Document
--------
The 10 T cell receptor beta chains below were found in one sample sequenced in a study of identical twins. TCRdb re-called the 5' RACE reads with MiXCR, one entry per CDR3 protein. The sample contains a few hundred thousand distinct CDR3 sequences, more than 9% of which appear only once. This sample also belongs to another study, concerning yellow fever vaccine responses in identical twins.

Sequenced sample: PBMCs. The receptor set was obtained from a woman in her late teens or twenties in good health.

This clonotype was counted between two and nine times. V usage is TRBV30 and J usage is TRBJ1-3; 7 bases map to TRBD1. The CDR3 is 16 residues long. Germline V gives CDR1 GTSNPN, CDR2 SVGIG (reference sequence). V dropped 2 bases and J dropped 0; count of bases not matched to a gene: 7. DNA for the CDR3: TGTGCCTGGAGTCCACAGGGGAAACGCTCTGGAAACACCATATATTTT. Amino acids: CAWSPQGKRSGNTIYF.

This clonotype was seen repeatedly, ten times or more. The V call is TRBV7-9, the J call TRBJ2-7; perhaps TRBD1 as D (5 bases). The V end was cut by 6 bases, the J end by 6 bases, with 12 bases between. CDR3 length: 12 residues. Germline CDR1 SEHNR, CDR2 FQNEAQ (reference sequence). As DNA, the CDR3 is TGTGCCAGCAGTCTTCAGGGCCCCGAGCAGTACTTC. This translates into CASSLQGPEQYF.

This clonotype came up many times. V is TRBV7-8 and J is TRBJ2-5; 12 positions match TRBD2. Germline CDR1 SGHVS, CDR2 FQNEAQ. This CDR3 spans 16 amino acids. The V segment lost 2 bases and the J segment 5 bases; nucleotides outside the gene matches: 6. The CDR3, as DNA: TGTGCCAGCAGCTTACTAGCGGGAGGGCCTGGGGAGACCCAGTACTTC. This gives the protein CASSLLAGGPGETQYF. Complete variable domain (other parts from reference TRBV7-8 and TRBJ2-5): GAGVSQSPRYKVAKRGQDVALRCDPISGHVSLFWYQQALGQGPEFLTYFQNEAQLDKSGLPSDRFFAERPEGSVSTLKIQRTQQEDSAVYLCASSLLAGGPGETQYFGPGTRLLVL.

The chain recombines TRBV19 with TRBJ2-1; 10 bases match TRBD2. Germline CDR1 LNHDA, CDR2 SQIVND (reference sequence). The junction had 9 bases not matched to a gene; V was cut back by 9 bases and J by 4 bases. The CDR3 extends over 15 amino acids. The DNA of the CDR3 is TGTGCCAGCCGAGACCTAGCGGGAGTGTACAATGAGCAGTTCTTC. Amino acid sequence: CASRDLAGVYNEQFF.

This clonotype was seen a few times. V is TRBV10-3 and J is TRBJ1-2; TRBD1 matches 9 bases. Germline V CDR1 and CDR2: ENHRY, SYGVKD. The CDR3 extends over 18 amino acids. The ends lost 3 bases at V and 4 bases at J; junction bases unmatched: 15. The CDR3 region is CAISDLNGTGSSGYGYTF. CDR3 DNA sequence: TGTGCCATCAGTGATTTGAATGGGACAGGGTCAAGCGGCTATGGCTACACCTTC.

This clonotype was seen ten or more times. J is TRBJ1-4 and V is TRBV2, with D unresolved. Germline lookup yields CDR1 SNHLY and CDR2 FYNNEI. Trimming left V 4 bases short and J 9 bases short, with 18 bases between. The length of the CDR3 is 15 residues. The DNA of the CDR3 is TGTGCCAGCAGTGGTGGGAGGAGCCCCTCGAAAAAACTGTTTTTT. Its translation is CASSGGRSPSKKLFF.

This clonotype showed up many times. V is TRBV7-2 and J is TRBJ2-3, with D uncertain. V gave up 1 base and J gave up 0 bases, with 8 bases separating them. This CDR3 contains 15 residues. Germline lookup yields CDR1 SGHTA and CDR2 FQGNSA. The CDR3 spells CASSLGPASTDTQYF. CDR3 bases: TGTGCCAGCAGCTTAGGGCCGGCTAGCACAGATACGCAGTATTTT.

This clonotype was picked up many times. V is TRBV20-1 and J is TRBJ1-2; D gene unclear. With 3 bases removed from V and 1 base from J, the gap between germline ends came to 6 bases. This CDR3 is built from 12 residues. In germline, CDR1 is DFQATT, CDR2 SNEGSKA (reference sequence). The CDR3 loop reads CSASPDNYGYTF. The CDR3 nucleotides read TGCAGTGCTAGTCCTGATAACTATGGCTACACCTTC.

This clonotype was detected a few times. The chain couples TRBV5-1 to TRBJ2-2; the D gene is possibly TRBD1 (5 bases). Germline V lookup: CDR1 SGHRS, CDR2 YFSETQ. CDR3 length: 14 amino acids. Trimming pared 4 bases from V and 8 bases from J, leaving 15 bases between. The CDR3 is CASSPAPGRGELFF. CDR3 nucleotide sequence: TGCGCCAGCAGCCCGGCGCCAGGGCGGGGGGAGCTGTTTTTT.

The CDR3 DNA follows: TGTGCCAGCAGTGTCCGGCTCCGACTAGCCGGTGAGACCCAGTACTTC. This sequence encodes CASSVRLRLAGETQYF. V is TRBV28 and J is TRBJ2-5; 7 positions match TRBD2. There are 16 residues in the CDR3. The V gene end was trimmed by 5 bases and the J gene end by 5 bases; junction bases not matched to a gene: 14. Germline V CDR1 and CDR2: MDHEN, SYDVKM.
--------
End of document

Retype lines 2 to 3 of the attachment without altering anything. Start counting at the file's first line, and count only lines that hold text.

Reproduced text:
Sequenced sample: PBMCs. The receptor set was obtained from a woman in her late teens or twenties in good health.

This clonotype was counted between two and nine times. V usage is TRBV30 and J usage is TRBJ1-3; 7 bases map to TRBD1. The CDR3 is 16 residues long. Germline V gives CDR1 GTSNPN, CDR2 SVGIG (reference sequence). V dropped 2 bases and J dropped 0; count of bases not matched to a gene: 7. DNA for the CDR3: TGTGCCTGGAGTCCACAGGGGAAACGCTCTGGAAACACCATATATTTT. Amino acids: CAWSPQGKRSGNTIYF.